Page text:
The main stage of the FYF Fest on Saturday night was a contrast in colors.
Interpol, the suited-up, all-black-all-the-time moody New Yorkers, fueled a rock 'n' roll resurgence in the early-to-mid 2000s, when FYF Fest was finding its footing in Echo Park clubs. Phoenix, however, was all brightly lit synths and manipulated guitars, its stage lighting representing a hyperkinetic rainbow and the act's merging of rock and dance cultures signifying the more recent direction of the pop charts.
Each group's set Saturday had its merits. Interpol is one of the most efficient and workmanlike rock bands around -- its guitars a little bit artsy, it choruses often big and the look dapper but coolly detached. Phoenix, aided by additional help on percussion, was a relentlessly celebratory rush of beat-driven pop. And for a festival that awkwardly -- often frustratingly -- struggled to adjust to a new location at Exposition Park, the headliners were a refreshing dose of studied professionalism.
Interpol has been making the festival rounds this summer before the Sept. 8 release of "El Pintor," its first new album in four years. But this wasn't a set about bold new directions. Interpol largely stuck to the familiar -- be it the slicing riffs of "C'Mere" or the fire-alarm rush of "Say Hello to the Angels." Interpol's sound may be born in the shadows, and guitarist Daniel Kessler is apt to dip back into them and go in search of my high-pitched abstractness, but this an arena band first and foremost.
Few new tunes were previewed, but the ones that were gave in to Interpol's best and worst tendencies. "Anywhere" is slick and fast and in danger of becoming anonymous, but "All the Rage Back Home," in which verses and hooks are constructed out of corkscrew guitars that spun their away around the methodically-voiced singer Paul Banks, shows that the band is continuing to challenge itself on "El Pintor."
Interpol's ascension mirrors that of FYF itself. The band has maintained its independence, still recording for Matador Records, even as it's grown to festival headliner. FYF Fest, once strung together in Echo Park clubs and having survived past disasters in which the fest ran out of food, is now working with Goldenvoice, the concert behemoth behind the Coachella Valley Music and Arts Festival. FYF continues to curate a festival that toes the line between the avant-garde and the mainstream.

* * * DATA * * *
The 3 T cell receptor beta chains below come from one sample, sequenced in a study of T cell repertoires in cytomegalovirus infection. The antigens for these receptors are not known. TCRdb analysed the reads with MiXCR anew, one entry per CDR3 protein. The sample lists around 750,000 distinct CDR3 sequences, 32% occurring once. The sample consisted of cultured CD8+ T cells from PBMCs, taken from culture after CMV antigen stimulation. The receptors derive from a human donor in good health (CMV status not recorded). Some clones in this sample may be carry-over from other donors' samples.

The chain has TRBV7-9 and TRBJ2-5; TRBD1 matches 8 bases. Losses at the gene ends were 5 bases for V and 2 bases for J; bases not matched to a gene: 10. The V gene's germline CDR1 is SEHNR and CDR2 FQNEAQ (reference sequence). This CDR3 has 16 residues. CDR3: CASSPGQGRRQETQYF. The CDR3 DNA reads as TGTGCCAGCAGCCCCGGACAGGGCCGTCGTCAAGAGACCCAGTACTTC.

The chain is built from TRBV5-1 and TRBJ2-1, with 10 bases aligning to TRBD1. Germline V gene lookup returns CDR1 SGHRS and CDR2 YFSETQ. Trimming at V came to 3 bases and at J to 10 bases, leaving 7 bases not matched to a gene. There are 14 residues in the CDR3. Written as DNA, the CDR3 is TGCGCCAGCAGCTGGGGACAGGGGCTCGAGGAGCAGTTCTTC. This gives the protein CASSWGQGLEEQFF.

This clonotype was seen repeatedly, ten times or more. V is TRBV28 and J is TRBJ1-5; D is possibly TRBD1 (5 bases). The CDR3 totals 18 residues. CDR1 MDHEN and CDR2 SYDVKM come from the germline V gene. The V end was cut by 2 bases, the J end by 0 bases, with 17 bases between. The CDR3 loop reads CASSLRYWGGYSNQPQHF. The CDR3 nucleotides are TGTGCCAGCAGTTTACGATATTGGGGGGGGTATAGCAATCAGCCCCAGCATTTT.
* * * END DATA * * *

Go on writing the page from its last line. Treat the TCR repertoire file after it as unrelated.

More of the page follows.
With four stages spread around massive grounds bordering the California Science Center and the L.A. Memorial Coliseum, FYF in 2014 was bigger than ever. There were exciting moments on the first day of the two-day fest, including the ability to jump from Interpol to the experimental metal of Japanese noise band Boris, a band that can string together an entire range of cascading notes from feedback.
There were also headaches. The glistening dance pop of Phoenix is no stranger to festival goers, as the act headlined the 2013 edition of Coachella. So if one instead wanted to check out the bigger dance party happening at the opposite end of the festival where electronic adventurer Grimes was performing, one would have to prep for a 15-minute walk at peak crowd times.
Worse, some of Saturday's most exciting artists were tucked inside a stage set on the floor of the L.A. Sports Arena, but with the seating area of the basketball arena roped off the venue was at capacity early in the day. (Promoters said early Sunday that the arena's seating area would be open for the second and final day of the festival.) Interested in the enrapturing electro-soul of Chet Faker or the glistening disco-inspired grooves of Todd Terje? The only option was to make a day of hanging indoors, this after some fans reported waits of three hours just to get in the main gates.
Distressing, in that such logistical logjams did away with FYF's biggest selling point: discovery.